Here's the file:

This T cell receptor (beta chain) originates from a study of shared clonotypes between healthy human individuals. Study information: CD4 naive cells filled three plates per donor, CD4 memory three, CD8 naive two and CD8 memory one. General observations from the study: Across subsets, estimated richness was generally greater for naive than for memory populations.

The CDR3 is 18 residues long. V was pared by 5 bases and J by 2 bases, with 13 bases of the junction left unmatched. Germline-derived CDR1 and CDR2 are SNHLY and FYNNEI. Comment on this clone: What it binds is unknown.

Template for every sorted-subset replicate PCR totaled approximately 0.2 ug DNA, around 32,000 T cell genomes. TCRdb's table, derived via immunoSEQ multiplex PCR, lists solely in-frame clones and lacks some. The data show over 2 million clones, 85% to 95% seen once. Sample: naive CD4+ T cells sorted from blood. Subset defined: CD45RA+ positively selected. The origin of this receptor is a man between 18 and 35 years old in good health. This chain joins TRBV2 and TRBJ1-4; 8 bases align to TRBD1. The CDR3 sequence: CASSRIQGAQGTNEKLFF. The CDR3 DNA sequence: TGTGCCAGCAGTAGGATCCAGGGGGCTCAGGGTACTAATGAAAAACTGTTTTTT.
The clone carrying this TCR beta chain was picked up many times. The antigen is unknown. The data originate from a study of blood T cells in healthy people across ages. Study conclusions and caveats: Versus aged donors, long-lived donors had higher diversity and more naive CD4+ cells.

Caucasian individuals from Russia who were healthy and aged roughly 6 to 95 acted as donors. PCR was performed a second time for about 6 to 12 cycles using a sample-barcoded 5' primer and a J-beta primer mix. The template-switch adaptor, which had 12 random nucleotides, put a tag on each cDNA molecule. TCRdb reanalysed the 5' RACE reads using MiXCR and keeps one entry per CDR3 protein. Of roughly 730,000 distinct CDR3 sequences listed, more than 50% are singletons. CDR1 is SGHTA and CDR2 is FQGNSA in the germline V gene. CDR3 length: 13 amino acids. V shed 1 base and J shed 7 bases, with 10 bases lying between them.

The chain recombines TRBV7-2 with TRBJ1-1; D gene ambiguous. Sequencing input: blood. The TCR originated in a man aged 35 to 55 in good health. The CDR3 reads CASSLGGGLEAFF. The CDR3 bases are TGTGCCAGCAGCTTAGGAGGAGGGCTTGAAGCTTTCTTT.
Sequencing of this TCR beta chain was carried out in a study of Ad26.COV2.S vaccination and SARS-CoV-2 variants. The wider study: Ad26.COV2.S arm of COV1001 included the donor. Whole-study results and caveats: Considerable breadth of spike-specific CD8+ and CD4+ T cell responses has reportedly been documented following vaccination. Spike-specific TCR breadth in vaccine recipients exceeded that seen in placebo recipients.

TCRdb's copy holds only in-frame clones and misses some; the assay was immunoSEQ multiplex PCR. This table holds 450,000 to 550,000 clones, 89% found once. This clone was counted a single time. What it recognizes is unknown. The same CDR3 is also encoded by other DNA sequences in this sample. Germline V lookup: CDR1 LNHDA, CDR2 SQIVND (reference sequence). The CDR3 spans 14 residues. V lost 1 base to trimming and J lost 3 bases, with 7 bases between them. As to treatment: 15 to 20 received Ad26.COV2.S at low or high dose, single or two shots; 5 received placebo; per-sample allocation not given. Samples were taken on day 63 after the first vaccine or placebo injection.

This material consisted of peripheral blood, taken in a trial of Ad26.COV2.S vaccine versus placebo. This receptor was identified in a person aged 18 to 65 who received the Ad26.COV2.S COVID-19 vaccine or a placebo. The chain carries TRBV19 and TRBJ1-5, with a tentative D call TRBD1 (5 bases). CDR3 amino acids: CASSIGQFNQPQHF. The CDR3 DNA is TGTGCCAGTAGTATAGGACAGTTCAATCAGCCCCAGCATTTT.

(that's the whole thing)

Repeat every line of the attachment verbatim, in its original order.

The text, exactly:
This T cell receptor (beta chain) originates from a study of shared clonotypes between healthy human individuals. Study information: CD4 naive cells filled three plates per donor, CD4 memory three, CD8 naive two and CD8 memory one. General observations from the study: Across subsets, estimated richness was generally greater for naive than for memory populations.

The CDR3 is 18 residues long. V was pared by 5 bases and J by 2 bases, with 13 bases of the junction left unmatched. Germline-derived CDR1 and CDR2 are SNHLY and FYNNEI. Comment on this clone: What it binds is unknown.

Template for every sorted-subset replicate PCR totaled approximately 0.2 ug DNA, around 32,000 T cell genomes. TCRdb's table, derived via immunoSEQ multiplex PCR, lists solely in-frame clones and lacks some. The data show over 2 million clones, 85% to 95% seen once. Sample: naive CD4+ T cells sorted from blood. Subset defined: CD45RA+ positively selected. The origin of this receptor is a man between 18 and 35 years old in good health. This chain joins TRBV2 and TRBJ1-4; 8 bases align to TRBD1. The CDR3 sequence: CASSRIQGAQGTNEKLFF. The CDR3 DNA sequence: TGTGCCAGCAGTAGGATCCAGGGGGCTCAGGGTACTAATGAAAAACTGTTTTTT.
The clone carrying this TCR beta chain was picked up many times. The antigen is unknown. The data originate from a study of blood T cells in healthy people across ages. Study conclusions and caveats: Versus aged donors, long-lived donors had higher diversity and more naive CD4+ cells.

Caucasian individuals from Russia who were healthy and aged roughly 6 to 95 acted as donors. PCR was performed a second time for about 6 to 12 cycles using a sample-barcoded 5' primer and a J-beta primer mix. The template-switch adaptor, which had 12 random nucleotides, put a tag on each cDNA molecule. TCRdb reanalysed the 5' RACE reads using MiXCR and keeps one entry per CDR3 protein. Of roughly 730,000 distinct CDR3 sequences listed, more than 50% are singletons. CDR1 is SGHTA and CDR2 is FQGNSA in the germline V gene. CDR3 length: 13 amino acids. V shed 1 base and J shed 7 bases, with 10 bases lying between them.

The chain recombines TRBV7-2 with TRBJ1-1; D gene ambiguous. Sequencing input: blood. The TCR originated in a man aged 35 to 55 in good health. The CDR3 reads CASSLGGGLEAFF. The CDR3 bases are TGTGCCAGCAGCTTAGGAGGAGGGCTTGAAGCTTTCTTT.
Sequencing of this TCR beta chain was carried out in a study of Ad26.COV2.S vaccination and SARS-CoV-2 variants. The wider study: Ad26.COV2.S arm of COV1001 included the donor. Whole-study results and caveats: Considerable breadth of spike-specific CD8+ and CD4+ T cell responses has reportedly been documented following vaccination. Spike-specific TCR breadth in vaccine recipients exceeded that seen in placebo recipients.

TCRdb's copy holds only in-frame clones and misses some; the assay was immunoSEQ multiplex PCR. This table holds 450,000 to 550,000 clones, 89% found once. This clone was counted a single time. What it recognizes is unknown. The same CDR3 is also encoded by other DNA sequences in this sample. Germline V lookup: CDR1 LNHDA, CDR2 SQIVND (reference sequence). The CDR3 spans 14 residues. V lost 1 base to trimming and J lost 3 bases, with 7 bases between them. As to treatment: 15 to 20 received Ad26.COV2.S at low or high dose, single or two shots; 5 received placebo; per-sample allocation not given. Samples were taken on day 63 after the first vaccine or placebo injection.

This material consisted of peripheral blood, taken in a trial of Ad26.COV2.S vaccine versus placebo. This receptor was identified in a person aged 18 to 65 who received the Ad26.COV2.S COVID-19 vaccine or a placebo. The chain carries TRBV19 and TRBJ1-5, with a tentative D call TRBD1 (5 bases). CDR3 amino acids: CASSIGQFNQPQHF. The CDR3 DNA is TGTGCCAGTAGTATAGGACAGTTCAATCAGCCCCAGCATTTT.